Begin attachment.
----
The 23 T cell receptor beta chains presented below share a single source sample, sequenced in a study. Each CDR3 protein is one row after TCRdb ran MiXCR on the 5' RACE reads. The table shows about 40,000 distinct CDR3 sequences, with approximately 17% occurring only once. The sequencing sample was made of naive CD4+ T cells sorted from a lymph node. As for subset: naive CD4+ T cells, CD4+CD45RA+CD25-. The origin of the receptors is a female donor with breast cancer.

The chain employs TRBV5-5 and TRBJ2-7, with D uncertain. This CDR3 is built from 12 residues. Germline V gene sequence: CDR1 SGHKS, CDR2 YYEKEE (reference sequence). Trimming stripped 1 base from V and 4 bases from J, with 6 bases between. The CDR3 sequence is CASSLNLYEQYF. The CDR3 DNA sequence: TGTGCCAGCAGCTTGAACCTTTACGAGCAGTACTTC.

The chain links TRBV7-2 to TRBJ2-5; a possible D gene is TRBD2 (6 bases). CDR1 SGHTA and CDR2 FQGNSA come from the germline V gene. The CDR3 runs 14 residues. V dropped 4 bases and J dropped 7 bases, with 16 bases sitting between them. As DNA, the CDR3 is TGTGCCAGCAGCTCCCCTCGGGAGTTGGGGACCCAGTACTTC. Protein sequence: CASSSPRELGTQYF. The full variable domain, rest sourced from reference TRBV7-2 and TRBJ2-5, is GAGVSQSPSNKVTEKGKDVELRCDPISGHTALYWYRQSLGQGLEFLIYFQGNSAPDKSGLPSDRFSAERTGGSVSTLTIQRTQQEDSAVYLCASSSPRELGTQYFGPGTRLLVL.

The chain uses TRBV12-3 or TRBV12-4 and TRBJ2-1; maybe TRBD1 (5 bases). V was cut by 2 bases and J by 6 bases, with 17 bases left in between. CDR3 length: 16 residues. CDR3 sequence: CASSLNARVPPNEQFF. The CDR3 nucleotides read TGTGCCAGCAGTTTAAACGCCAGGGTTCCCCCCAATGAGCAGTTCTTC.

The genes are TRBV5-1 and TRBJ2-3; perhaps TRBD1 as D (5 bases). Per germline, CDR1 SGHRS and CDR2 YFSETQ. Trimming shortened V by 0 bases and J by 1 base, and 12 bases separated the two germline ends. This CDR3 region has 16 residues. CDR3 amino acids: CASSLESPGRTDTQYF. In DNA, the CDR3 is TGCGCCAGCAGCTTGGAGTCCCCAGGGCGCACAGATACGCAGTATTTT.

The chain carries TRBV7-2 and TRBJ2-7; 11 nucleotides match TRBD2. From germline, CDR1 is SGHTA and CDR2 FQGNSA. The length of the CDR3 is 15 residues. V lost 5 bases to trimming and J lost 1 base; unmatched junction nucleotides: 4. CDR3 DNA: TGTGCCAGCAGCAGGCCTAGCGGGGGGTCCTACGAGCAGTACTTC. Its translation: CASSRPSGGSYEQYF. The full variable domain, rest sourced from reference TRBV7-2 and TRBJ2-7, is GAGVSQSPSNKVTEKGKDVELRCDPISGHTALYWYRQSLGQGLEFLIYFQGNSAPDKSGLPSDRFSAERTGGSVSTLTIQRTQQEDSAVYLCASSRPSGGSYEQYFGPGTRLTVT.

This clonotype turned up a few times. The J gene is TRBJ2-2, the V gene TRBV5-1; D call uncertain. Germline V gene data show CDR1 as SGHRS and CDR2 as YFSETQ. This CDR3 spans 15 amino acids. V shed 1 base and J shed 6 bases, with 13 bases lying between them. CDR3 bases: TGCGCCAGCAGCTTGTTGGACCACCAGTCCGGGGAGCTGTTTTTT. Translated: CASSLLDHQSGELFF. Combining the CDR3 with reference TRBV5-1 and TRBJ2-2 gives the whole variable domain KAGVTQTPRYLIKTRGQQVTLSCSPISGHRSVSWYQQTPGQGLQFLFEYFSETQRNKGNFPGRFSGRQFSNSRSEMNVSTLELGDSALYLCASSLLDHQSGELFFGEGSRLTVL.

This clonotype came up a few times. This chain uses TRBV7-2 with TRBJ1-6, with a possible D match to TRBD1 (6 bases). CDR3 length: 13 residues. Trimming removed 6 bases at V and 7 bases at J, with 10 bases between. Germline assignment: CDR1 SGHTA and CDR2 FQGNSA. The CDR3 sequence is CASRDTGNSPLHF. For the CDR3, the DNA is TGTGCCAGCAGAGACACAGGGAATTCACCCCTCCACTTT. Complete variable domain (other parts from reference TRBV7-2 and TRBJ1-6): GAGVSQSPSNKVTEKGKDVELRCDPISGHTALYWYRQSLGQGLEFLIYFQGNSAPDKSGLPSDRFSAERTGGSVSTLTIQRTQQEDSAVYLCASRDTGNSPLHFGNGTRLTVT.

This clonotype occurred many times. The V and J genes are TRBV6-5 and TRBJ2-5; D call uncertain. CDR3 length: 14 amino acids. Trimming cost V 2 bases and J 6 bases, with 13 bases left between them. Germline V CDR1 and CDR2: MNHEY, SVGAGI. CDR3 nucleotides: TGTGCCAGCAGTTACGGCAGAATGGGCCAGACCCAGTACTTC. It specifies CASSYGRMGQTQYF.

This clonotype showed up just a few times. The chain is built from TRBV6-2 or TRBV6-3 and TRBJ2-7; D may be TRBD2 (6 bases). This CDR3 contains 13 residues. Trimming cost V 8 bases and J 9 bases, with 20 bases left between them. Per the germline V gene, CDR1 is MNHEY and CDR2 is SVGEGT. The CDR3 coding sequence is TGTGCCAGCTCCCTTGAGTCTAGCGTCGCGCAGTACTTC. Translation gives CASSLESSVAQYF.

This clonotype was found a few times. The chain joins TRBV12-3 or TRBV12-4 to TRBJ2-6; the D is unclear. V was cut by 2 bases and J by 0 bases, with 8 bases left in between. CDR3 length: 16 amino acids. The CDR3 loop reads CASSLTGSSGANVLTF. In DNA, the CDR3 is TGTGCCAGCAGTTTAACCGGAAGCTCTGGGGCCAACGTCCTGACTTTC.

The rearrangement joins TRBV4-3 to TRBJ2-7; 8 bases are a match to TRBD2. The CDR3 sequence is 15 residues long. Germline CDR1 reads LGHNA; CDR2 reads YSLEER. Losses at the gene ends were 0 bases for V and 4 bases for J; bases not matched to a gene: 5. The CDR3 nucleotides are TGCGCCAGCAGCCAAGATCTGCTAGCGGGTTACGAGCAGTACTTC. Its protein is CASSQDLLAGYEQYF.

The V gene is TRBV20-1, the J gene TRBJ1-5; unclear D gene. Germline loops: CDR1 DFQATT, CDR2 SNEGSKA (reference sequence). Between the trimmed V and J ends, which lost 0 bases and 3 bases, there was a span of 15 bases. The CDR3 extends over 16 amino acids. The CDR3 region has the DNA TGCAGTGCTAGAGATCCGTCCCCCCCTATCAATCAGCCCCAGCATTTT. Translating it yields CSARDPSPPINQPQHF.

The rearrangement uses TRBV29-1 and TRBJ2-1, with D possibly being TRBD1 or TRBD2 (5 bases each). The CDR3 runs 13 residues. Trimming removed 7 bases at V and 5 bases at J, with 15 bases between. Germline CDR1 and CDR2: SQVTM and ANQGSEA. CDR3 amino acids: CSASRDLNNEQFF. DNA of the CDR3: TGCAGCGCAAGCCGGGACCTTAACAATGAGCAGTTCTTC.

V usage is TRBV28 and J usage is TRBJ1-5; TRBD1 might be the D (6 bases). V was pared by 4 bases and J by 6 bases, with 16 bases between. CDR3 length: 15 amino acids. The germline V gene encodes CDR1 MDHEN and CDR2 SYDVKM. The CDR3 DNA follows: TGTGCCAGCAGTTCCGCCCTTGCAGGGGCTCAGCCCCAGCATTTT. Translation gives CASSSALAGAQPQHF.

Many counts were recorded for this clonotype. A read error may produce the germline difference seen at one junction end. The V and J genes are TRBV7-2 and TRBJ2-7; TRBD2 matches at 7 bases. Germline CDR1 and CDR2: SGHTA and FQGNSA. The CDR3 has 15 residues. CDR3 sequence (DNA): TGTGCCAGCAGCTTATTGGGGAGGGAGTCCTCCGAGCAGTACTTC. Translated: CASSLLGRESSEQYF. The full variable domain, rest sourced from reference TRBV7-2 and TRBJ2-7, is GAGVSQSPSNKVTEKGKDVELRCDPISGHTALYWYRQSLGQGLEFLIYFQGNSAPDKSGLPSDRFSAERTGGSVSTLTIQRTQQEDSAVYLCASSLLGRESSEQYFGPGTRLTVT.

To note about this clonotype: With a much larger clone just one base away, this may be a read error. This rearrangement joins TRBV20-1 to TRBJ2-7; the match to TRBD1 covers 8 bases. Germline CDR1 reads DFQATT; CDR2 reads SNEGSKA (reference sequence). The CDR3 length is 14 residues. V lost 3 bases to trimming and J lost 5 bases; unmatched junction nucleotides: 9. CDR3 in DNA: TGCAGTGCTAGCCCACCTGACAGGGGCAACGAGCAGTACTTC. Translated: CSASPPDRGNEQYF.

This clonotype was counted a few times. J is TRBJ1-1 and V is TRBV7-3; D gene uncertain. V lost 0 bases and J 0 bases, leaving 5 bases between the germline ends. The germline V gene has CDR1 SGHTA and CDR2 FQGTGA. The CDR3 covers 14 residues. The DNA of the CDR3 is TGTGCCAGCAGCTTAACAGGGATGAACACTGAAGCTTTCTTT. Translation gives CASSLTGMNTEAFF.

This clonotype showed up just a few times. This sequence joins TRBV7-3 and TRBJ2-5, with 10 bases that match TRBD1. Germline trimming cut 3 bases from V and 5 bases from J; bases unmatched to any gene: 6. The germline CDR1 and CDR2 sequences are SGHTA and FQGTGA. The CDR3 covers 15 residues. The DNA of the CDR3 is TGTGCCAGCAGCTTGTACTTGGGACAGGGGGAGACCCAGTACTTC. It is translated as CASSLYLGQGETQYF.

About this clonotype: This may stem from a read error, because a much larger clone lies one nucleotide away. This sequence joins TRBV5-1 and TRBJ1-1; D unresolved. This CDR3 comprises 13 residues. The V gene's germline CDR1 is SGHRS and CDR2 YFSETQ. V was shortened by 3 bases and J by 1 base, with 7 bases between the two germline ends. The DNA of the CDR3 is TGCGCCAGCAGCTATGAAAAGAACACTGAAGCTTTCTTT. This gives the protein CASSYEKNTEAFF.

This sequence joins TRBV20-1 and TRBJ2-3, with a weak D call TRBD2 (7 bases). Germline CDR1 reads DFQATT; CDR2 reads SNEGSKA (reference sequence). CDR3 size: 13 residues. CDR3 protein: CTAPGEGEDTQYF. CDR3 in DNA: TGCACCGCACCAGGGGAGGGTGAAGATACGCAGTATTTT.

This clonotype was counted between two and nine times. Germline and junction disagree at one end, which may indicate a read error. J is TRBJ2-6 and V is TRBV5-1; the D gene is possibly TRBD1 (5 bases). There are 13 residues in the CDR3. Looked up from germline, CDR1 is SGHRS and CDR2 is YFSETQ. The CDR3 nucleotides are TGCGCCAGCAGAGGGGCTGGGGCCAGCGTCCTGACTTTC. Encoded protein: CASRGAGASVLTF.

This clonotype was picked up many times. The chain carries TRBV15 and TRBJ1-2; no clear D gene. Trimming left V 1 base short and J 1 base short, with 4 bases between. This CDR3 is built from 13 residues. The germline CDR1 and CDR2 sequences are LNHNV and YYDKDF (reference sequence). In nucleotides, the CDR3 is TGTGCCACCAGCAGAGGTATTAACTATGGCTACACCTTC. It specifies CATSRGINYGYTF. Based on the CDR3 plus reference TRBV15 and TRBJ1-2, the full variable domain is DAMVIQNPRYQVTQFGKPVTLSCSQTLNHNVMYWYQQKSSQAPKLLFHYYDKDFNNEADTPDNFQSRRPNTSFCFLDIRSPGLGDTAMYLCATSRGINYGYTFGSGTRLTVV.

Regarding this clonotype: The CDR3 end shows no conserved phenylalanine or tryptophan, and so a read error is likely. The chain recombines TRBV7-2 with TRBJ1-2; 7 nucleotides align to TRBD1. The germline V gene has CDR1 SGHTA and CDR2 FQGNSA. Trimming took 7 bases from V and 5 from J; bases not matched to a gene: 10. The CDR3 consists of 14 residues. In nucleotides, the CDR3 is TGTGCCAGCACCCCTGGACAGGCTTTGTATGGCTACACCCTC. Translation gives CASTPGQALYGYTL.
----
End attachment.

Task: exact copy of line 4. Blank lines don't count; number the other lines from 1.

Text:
The chain uses TRBV12-3 or TRBV12-4 and TRBJ2-1; maybe TRBD1 (5 bases). V was cut by 2 bases and J by 6 bases, with 17 bases left in between. CDR3 length: 16 residues. CDR3 sequence: CASSLNARVPPNEQFF. The CDR3 nucleotides read TGTGCCAGCAGTTTAAACGCCAGGGTTCCCCCCAATGAGCAGTTCTTC.